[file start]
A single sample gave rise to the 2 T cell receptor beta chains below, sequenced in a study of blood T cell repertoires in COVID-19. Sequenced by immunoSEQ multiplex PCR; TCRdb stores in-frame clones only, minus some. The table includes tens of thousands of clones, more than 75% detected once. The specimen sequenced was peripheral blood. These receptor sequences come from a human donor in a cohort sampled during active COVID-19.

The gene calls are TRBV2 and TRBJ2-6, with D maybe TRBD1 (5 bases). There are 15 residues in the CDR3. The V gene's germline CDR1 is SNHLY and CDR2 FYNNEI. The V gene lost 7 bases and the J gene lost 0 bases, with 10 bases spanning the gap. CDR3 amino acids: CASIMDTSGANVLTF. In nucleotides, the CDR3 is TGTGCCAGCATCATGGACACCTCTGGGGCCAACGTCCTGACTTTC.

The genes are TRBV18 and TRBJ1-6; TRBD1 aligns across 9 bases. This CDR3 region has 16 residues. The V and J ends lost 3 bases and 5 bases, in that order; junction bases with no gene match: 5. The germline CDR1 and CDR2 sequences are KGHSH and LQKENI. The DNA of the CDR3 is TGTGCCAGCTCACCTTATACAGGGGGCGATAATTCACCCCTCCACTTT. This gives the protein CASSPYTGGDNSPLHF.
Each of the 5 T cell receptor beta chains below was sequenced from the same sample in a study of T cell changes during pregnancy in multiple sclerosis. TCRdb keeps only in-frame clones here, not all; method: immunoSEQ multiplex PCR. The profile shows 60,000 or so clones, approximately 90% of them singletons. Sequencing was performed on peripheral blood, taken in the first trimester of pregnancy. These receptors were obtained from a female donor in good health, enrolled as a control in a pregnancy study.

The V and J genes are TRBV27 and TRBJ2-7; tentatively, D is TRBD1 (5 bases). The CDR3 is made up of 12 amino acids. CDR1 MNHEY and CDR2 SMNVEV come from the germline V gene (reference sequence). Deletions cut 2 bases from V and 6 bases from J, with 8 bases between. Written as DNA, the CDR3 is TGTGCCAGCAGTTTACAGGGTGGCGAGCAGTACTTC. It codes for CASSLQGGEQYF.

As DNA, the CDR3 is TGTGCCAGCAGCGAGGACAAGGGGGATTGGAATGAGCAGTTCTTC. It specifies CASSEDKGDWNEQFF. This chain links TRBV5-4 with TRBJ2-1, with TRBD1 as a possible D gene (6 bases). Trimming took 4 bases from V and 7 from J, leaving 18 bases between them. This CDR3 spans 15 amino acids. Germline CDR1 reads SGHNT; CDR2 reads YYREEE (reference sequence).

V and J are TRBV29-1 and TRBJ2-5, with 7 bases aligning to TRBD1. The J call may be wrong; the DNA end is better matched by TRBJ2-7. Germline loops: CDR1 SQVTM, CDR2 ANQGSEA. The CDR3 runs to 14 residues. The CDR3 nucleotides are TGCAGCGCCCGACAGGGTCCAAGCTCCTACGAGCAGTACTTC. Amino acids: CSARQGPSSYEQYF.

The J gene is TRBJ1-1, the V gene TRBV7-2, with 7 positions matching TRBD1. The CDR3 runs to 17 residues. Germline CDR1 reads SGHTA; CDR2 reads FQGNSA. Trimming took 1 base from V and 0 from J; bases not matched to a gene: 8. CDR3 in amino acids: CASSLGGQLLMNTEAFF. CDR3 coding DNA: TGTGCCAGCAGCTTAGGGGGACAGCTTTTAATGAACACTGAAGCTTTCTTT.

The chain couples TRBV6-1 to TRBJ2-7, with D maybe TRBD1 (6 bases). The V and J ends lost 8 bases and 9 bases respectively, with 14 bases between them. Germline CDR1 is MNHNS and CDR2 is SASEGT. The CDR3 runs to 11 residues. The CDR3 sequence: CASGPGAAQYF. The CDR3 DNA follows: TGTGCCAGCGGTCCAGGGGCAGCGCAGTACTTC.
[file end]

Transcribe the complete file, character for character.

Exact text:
A single sample gave rise to the 2 T cell receptor beta chains below, sequenced in a study of blood T cell repertoires in COVID-19. Sequenced by immunoSEQ multiplex PCR; TCRdb stores in-frame clones only, minus some. The table includes tens of thousands of clones, more than 75% detected once. The specimen sequenced was peripheral blood. These receptor sequences come from a human donor in a cohort sampled during active COVID-19.

The gene calls are TRBV2 and TRBJ2-6, with D maybe TRBD1 (5 bases). There are 15 residues in the CDR3. The V gene's germline CDR1 is SNHLY and CDR2 FYNNEI. The V gene lost 7 bases and the J gene lost 0 bases, with 10 bases spanning the gap. CDR3 amino acids: CASIMDTSGANVLTF. In nucleotides, the CDR3 is TGTGCCAGCATCATGGACACCTCTGGGGCCAACGTCCTGACTTTC.

The genes are TRBV18 and TRBJ1-6; TRBD1 aligns across 9 bases. This CDR3 region has 16 residues. The V and J ends lost 3 bases and 5 bases, in that order; junction bases with no gene match: 5. The germline CDR1 and CDR2 sequences are KGHSH and LQKENI. The DNA of the CDR3 is TGTGCCAGCTCACCTTATACAGGGGGCGATAATTCACCCCTCCACTTT. This gives the protein CASSPYTGGDNSPLHF.
Each of the 5 T cell receptor beta chains below was sequenced from the same sample in a study of T cell changes during pregnancy in multiple sclerosis. TCRdb keeps only in-frame clones here, not all; method: immunoSEQ multiplex PCR. The profile shows 60,000 or so clones, approximately 90% of them singletons. Sequencing was performed on peripheral blood, taken in the first trimester of pregnancy. These receptors were obtained from a female donor in good health, enrolled as a control in a pregnancy study.

The V and J genes are TRBV27 and TRBJ2-7; tentatively, D is TRBD1 (5 bases). The CDR3 is made up of 12 amino acids. CDR1 MNHEY and CDR2 SMNVEV come from the germline V gene (reference sequence). Deletions cut 2 bases from V and 6 bases from J, with 8 bases between. Written as DNA, the CDR3 is TGTGCCAGCAGTTTACAGGGTGGCGAGCAGTACTTC. It codes for CASSLQGGEQYF.

As DNA, the CDR3 is TGTGCCAGCAGCGAGGACAAGGGGGATTGGAATGAGCAGTTCTTC. It specifies CASSEDKGDWNEQFF. This chain links TRBV5-4 with TRBJ2-1, with TRBD1 as a possible D gene (6 bases). Trimming took 4 bases from V and 7 from J, leaving 18 bases between them. This CDR3 spans 15 amino acids. Germline CDR1 reads SGHNT; CDR2 reads YYREEE (reference sequence).

V and J are TRBV29-1 and TRBJ2-5, with 7 bases aligning to TRBD1. The J call may be wrong; the DNA end is better matched by TRBJ2-7. Germline loops: CDR1 SQVTM, CDR2 ANQGSEA. The CDR3 runs to 14 residues. The CDR3 nucleotides are TGCAGCGCCCGACAGGGTCCAAGCTCCTACGAGCAGTACTTC. Amino acids: CSARQGPSSYEQYF.

The J gene is TRBJ1-1, the V gene TRBV7-2, with 7 positions matching TRBD1. The CDR3 runs to 17 residues. Germline CDR1 reads SGHTA; CDR2 reads FQGNSA. Trimming took 1 base from V and 0 from J; bases not matched to a gene: 8. CDR3 in amino acids: CASSLGGQLLMNTEAFF. CDR3 coding DNA: TGTGCCAGCAGCTTAGGGGGACAGCTTTTAATGAACACTGAAGCTTTCTTT.

The chain couples TRBV6-1 to TRBJ2-7, with D maybe TRBD1 (6 bases). The V and J ends lost 8 bases and 9 bases respectively, with 14 bases between them. Germline CDR1 is MNHNS and CDR2 is SASEGT. The CDR3 runs to 11 residues. The CDR3 sequence: CASGPGAAQYF. The CDR3 DNA follows: TGTGCCAGCGGTCCAGGGGCAGCGCAGTACTTC.